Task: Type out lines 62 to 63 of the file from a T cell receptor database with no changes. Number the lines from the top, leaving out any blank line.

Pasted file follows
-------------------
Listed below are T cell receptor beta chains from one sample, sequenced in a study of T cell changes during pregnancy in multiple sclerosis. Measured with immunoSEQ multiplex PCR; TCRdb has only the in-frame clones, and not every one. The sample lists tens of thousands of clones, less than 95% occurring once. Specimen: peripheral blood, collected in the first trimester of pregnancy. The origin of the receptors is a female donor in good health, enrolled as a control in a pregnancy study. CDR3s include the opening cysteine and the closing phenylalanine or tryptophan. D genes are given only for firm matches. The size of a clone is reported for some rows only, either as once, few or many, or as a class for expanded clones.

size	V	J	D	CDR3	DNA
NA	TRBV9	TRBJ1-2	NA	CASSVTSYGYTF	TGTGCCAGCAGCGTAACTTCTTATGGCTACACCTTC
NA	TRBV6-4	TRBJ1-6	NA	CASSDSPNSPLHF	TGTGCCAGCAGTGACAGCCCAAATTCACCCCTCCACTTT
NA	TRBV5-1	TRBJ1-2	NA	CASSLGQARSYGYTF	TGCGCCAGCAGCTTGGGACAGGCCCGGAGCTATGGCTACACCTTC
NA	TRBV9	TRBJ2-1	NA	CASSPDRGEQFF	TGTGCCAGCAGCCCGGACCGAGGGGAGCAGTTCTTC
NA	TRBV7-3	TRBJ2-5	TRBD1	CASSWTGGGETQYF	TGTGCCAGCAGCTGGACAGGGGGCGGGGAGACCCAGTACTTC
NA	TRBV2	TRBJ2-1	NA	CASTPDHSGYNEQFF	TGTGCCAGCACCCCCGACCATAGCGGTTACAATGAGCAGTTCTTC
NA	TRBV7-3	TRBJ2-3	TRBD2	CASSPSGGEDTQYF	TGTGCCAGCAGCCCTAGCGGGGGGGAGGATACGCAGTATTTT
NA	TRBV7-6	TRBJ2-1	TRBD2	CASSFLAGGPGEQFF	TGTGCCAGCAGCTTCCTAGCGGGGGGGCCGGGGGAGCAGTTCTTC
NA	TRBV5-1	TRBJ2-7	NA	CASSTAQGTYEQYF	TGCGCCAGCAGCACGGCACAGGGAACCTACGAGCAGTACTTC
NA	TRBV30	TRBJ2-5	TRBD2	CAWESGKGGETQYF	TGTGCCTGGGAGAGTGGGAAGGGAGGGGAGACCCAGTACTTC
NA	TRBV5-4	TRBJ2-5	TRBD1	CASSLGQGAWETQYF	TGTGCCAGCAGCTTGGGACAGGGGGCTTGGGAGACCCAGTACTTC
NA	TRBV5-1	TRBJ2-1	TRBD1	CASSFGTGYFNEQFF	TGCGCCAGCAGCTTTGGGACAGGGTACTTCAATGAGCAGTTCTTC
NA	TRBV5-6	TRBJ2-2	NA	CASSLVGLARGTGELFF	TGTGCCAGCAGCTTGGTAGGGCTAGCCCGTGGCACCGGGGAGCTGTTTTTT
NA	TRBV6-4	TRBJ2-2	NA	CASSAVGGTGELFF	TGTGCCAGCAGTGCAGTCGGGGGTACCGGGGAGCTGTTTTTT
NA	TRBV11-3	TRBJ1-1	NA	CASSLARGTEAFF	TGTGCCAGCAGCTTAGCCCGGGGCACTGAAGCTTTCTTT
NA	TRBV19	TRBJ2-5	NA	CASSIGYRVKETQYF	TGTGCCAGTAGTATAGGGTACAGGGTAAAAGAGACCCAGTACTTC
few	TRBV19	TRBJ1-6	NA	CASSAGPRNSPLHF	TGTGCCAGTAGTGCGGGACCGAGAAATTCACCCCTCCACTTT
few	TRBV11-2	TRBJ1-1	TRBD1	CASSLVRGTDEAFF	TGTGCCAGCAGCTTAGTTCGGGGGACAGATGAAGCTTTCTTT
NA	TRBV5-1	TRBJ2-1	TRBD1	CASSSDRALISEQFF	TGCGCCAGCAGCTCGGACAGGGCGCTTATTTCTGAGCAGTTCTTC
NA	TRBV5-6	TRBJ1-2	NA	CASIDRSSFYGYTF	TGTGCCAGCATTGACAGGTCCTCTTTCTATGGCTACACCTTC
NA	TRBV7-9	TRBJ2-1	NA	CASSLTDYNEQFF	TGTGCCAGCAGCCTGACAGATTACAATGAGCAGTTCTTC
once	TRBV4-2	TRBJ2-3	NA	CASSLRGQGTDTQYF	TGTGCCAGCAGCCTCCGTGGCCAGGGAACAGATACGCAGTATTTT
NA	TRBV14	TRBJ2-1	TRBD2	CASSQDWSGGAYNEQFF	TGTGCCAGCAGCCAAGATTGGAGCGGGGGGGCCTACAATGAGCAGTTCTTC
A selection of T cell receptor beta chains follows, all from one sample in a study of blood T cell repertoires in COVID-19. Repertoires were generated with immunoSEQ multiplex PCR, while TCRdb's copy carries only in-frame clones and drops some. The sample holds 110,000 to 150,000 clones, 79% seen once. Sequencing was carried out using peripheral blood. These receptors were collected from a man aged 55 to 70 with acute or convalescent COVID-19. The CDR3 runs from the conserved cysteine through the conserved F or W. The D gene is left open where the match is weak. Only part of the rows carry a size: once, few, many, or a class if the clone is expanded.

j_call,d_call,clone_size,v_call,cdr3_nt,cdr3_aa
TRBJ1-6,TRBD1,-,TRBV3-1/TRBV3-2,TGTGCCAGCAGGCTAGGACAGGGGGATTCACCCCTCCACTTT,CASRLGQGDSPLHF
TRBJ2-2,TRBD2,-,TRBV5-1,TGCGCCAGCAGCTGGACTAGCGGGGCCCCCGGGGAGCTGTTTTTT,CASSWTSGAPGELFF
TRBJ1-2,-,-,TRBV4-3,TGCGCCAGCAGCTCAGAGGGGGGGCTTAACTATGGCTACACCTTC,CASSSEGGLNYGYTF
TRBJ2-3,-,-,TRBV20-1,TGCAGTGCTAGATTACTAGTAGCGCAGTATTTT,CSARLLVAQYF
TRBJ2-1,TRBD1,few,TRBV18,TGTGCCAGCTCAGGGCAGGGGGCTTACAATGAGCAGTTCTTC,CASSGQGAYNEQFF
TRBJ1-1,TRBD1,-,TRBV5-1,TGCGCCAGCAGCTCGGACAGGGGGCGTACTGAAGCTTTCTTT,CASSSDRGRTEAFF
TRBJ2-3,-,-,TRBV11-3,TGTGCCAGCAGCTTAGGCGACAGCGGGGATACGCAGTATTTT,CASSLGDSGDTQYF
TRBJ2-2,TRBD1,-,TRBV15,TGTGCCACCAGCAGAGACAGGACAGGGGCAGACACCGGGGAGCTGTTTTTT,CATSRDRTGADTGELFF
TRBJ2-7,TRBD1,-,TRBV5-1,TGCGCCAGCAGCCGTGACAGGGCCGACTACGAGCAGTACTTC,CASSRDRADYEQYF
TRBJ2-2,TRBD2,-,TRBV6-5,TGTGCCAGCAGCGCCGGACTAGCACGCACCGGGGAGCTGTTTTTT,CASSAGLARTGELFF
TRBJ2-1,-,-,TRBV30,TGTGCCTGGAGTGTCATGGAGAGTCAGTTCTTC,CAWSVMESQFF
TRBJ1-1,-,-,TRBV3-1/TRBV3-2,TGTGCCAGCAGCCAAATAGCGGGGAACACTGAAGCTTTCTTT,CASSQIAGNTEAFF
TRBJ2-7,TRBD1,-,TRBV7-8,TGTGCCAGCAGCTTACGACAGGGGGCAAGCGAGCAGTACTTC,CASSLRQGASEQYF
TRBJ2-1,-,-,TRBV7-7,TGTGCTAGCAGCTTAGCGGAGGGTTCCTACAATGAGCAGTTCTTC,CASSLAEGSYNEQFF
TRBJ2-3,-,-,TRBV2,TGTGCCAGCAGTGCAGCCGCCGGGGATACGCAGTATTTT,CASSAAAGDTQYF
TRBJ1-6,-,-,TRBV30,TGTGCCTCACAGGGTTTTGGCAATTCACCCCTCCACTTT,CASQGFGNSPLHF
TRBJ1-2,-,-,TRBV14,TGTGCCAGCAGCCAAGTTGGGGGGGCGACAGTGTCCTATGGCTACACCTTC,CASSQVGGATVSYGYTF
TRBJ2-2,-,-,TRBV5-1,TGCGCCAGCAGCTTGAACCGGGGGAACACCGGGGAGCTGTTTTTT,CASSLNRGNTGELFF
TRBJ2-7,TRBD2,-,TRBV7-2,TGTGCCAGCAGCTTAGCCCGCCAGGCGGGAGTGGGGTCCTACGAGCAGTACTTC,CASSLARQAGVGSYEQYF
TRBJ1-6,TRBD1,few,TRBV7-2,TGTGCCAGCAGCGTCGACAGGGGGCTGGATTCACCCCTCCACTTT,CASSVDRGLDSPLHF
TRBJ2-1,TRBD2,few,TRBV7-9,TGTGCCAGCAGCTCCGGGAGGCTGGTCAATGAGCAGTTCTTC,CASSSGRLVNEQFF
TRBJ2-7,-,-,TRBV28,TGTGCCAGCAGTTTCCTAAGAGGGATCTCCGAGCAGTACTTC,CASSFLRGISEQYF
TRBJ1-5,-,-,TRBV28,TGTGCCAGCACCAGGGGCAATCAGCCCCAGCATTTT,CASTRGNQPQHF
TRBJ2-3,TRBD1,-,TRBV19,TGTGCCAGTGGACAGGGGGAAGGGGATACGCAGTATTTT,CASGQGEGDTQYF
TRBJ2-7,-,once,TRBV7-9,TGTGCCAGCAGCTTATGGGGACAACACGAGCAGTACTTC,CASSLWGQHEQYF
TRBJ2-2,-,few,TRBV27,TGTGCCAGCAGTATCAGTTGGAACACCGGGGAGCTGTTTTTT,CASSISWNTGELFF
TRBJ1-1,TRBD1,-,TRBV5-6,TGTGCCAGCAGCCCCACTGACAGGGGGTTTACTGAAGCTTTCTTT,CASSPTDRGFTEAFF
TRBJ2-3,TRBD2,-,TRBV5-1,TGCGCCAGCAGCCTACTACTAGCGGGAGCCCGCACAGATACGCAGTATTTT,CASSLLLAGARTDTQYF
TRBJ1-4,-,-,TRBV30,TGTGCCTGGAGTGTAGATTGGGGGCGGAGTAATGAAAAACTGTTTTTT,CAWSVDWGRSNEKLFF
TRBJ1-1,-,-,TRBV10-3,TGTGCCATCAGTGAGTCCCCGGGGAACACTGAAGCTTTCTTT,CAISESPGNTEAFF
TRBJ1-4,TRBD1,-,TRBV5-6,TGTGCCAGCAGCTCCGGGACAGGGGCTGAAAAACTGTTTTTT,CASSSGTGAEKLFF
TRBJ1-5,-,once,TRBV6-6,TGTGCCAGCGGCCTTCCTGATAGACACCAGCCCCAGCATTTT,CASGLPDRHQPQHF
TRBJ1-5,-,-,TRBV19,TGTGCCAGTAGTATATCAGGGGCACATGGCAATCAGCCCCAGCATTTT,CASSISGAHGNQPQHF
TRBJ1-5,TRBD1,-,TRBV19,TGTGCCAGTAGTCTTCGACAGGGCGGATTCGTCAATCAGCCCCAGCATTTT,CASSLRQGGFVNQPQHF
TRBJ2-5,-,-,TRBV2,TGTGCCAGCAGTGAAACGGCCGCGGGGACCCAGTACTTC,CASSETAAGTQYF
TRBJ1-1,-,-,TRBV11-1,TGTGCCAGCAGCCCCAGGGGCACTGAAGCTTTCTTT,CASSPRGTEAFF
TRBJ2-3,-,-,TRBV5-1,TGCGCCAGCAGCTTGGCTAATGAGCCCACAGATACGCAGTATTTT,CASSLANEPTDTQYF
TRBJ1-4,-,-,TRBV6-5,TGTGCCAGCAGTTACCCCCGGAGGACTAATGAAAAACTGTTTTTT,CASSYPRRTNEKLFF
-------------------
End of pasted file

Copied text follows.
TRBJ2-5,-,-,TRBV2,TGTGCCAGCAGTGAAACGGCCGCGGGGACCCAGTACTTC,CASSETAAGTQYF
TRBJ1-1,-,-,TRBV11-1,TGTGCCAGCAGCCCCAGGGGCACTGAAGCTTTCTTT,CASSPRGTEAFF